Food for Thought: Traveling by cookbook
These days when we're all staying home so much, Nancy Leson loves cookbooks that take her away. “I like the ones that make me feel like I'm traveling, even though the farthest I go these days is Bartell's. For me the recipes are secondary almost to everything else, the history, the culture.”
Me, I just want the recipes. But here are some of Nancy's favorite armchair traveling cookbooks.
First stop, France. “Drinking French: The iconic cocktails, apertifs, and cafe traditions of France” by David Liebovitz. “It's got 160 recipes," says Leson,"but what I really love is reading about the cafe culture, the cocktail culture. How to behave in a French cafe.” Hint: don't ask for ice.
Now it's on to Russia, with “Beyond the North Wind: Russia in recipes and lore” by Darra Goldstein. Both sides of Nancy's family are from Russia and Ukraine and the book inspired her to assemble a batch of pork and beef pelmeni dumplings.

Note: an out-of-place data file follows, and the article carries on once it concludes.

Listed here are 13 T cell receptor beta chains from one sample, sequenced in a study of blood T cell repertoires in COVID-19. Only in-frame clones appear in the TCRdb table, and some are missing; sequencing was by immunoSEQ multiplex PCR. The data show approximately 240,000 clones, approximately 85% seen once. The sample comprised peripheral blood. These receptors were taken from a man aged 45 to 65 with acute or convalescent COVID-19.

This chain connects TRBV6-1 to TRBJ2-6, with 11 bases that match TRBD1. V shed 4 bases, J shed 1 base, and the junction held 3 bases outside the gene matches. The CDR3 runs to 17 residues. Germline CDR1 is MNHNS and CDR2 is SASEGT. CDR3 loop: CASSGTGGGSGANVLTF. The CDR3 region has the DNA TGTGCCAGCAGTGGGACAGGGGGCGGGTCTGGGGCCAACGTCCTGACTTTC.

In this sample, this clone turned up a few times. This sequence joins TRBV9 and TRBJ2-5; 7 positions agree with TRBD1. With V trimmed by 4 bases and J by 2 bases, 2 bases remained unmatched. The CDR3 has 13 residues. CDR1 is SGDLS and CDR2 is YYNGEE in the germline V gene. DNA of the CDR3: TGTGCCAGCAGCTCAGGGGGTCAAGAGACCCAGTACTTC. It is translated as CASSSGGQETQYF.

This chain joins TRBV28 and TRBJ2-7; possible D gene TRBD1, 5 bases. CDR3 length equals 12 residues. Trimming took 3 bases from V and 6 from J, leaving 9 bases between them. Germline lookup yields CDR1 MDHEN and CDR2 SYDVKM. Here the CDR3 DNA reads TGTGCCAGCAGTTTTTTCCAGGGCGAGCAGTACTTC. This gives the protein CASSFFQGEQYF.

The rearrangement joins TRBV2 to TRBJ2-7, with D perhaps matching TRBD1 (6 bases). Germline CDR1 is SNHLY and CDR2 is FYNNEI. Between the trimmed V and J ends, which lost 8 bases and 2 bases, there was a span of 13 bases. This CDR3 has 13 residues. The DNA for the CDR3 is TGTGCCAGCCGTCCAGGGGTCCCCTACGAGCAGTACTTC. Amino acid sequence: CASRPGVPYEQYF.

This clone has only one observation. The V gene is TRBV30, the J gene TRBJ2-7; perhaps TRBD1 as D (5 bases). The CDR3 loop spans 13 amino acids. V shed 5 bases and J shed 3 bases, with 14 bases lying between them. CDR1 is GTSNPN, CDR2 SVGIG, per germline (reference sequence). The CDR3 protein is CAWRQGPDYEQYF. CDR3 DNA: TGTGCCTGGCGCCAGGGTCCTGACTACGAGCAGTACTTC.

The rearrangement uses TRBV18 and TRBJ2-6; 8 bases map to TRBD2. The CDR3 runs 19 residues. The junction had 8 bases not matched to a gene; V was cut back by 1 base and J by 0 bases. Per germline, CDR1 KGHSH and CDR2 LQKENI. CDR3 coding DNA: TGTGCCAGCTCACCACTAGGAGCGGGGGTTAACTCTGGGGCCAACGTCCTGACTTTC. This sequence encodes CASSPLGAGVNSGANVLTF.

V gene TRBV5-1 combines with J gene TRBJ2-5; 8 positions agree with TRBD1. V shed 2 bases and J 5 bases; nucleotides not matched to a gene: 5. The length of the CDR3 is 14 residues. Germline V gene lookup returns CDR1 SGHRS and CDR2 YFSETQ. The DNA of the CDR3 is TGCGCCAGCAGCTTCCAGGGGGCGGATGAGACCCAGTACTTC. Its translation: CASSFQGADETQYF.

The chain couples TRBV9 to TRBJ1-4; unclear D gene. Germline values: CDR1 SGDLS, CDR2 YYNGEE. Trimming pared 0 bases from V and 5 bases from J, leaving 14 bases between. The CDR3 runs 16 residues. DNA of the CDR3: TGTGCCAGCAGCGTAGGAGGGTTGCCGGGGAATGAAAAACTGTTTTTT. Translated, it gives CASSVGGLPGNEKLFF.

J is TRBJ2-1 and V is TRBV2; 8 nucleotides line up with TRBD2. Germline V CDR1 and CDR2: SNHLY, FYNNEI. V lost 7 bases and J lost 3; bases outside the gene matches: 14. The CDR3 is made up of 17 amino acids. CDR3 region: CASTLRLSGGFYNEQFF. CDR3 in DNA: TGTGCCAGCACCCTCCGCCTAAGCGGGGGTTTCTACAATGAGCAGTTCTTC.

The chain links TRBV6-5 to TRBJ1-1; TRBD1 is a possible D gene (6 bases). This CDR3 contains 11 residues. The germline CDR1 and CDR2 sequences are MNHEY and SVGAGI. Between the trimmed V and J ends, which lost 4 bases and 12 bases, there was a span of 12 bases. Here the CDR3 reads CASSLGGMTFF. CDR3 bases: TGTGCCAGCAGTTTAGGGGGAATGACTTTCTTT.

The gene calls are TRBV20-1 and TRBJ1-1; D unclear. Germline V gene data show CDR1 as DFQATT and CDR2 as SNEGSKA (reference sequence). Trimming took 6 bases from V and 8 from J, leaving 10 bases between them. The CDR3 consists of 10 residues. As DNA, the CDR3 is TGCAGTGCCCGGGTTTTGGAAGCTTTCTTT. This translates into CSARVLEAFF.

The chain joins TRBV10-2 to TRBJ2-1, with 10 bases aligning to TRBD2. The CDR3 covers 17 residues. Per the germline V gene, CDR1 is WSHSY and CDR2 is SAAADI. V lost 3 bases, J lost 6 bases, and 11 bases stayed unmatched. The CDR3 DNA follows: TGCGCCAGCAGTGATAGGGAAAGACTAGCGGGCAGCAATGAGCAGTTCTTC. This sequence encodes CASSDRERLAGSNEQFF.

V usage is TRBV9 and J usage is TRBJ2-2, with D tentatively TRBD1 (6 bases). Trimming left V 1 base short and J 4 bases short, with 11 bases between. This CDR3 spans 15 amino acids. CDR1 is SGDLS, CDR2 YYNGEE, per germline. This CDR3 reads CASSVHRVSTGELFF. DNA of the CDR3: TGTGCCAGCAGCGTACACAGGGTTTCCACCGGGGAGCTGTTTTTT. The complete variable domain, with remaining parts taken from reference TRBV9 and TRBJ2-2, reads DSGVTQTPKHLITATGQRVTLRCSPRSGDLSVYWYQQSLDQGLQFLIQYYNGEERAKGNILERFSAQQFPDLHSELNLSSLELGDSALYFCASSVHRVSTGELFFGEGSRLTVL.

My father was from Russia, but the only dish from his childhood that I can remember him eating was ptcha, jellied calve's foot with whole garlic and hardboiled eggs. He often offered it to me, but I could never get up my nerve.
Nance loves the Tinga Poblana pork stew from the “A Thousand Chiles” chapter about her travels to Mexico in Diana Henry's “How to Eat a Peach.”
Other Leson favorites include Najmieh Batmanglij's Cooking in Iran and Fuschia Dunlop's The Food of Sichuan,” both of which we've done whole shows about.
“While armchair travelers dream of going places, traveling armchairs dream of staying put.” – Anne Tyler